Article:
Opinion | Not your usual Seoul travel guide – YouTube videos made by Dutchman ‘bored with Korea’ aim to document all the city’s 467 neighbourhoods

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“[What] I have discovered, being 50 neighbourhoods into the project, is that every dong has something interesting, no matter how small, they all have something worthy of a visit, and I want to show this to the world,” he tells the Korean newspaper.

“Seoul is more than only the famous landmarks and has so much more to offer if you’re curious.”

Van Genugten maps out the Korean capital’s 467 neighbourhoods with his wife. Photo: YouTube / @iGoBartVan Genugten began filming a year ago, in Jongno – a district that surrounds the main thoroughfare of the old city and encompasses four of Seoul’s 467 ’hoods, named after the four gates that allowed access during the Joseon dynasty era (until 1897) – Jongno 1-ga, 2-ga, 3-ga and 4-ga.

In the 14-minute video, he skips past the gleaming tower blocks that would look at home in any modern metropolis in search of Pimatgol (“avoid-horse-back alley”), a lane that runs parallel to Jongno that was once preferred by those who wanted to keep their distance from the wealthy on horseback using the main street.

Take a break from Seoul shopping to enjoy an oasis of peace and tranquillity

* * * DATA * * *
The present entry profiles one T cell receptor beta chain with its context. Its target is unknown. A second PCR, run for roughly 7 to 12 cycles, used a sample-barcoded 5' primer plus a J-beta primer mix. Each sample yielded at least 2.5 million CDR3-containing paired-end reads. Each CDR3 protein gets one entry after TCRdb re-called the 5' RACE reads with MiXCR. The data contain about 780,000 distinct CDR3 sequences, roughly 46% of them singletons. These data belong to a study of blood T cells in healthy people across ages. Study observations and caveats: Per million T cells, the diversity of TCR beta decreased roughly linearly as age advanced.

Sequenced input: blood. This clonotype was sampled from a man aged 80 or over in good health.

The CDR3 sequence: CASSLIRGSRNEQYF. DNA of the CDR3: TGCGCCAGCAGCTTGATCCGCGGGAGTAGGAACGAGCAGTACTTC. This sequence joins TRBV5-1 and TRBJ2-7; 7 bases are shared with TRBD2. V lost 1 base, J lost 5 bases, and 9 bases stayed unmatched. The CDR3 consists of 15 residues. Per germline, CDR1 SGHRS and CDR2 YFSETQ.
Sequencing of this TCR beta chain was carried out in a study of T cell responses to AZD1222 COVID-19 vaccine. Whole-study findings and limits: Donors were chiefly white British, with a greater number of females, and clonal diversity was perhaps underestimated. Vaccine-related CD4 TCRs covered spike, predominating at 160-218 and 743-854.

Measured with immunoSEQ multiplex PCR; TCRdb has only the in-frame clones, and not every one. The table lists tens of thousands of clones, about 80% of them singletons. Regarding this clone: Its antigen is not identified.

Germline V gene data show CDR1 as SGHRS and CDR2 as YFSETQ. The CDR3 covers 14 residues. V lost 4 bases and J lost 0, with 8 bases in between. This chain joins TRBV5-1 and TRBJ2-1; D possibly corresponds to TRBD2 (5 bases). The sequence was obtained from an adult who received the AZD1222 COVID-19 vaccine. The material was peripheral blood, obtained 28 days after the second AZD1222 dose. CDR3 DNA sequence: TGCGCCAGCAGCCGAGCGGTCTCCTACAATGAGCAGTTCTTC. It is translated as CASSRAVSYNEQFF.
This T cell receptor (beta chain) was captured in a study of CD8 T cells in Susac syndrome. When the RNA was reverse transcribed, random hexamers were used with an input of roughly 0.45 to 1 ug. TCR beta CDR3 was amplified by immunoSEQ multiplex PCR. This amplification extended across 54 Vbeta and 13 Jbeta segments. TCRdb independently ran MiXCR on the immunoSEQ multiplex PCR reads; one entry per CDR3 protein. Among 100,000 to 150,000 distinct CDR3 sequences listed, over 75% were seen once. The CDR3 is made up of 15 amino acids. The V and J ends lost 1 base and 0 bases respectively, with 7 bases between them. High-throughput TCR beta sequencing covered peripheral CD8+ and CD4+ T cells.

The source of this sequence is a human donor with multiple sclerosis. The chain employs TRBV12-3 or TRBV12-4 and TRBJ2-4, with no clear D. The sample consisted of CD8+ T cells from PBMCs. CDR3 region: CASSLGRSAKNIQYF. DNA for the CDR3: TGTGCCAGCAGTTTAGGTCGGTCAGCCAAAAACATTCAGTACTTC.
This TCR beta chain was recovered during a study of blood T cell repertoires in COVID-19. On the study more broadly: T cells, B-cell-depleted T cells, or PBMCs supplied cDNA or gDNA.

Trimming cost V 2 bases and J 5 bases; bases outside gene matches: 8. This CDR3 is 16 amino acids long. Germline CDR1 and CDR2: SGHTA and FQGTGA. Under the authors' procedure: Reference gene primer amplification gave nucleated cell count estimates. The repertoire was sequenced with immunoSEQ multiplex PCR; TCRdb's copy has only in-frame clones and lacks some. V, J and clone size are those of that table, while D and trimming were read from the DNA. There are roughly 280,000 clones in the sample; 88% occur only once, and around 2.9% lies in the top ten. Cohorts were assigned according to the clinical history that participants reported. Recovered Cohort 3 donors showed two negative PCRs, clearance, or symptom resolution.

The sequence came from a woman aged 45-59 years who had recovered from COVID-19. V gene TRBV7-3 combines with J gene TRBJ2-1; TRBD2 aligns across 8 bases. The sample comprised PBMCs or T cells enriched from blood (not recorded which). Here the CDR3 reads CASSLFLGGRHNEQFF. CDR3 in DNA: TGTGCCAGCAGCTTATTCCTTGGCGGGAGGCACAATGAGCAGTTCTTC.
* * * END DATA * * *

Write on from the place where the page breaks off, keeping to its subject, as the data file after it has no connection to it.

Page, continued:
It takes him a while but eventually he finds what’s left of Pimatgol: a hemmed-in narrow pathway of exposed wires, the backs of air conditioners and obscene graffiti.

It’s not typical tourist material, but his warts-and-all approach holds a certain charm for the inner urban explorer in viewers.

Van Genugten often takes locals or experts familiar with the dong along to provide insight.

“Some neighbourhoods are so unknown, even to the Korean internet, that I have only one option: to invite a guide who knows the ins and outs,” the deep-diving Dutchman tells The Korea Times.

Van Genugten finally finds what remains of Pimatgol, in Jongno, Seoul. Photo: YouTube / @iGoBartIn his 21st video, Van Genugten is accompanied by Seoulite Hyona around Seongsu-dong, a neighbourhood with a very defined image, repeated throughout the episode: its industrial past feeds into a chic, gentrifying present. It is, we’re told, the Brooklyn of Korea.

Here, among the red-brick buildings that house old factories and new coffee shops, he visits a small brewery producing makgeolli rice wine that relocated because the CEO “liked the vibe” of Seongsu.

In the episode devoted to upmarket Yeonhui-dong, Matthew Douma, the father of K-pop superstar Jeon Somi and himself a smoker of Norwegian salmon, explains that Seoul’s many artisan producers tend to be Koreans who have returned from overseas to introduce new ideas to their capital city.

How Seongsu-dong became Seoul’s hippest neighbourhood – and at what cost

It is in the probing beneath the surface of the neighbourhoods and their resident businesses that the “Welcome to My Dong” series comes into its own.

With hundreds still to visit – and the main dongs already covered – we hope Van Genugten’s passion doesn’t wane before he’s finished.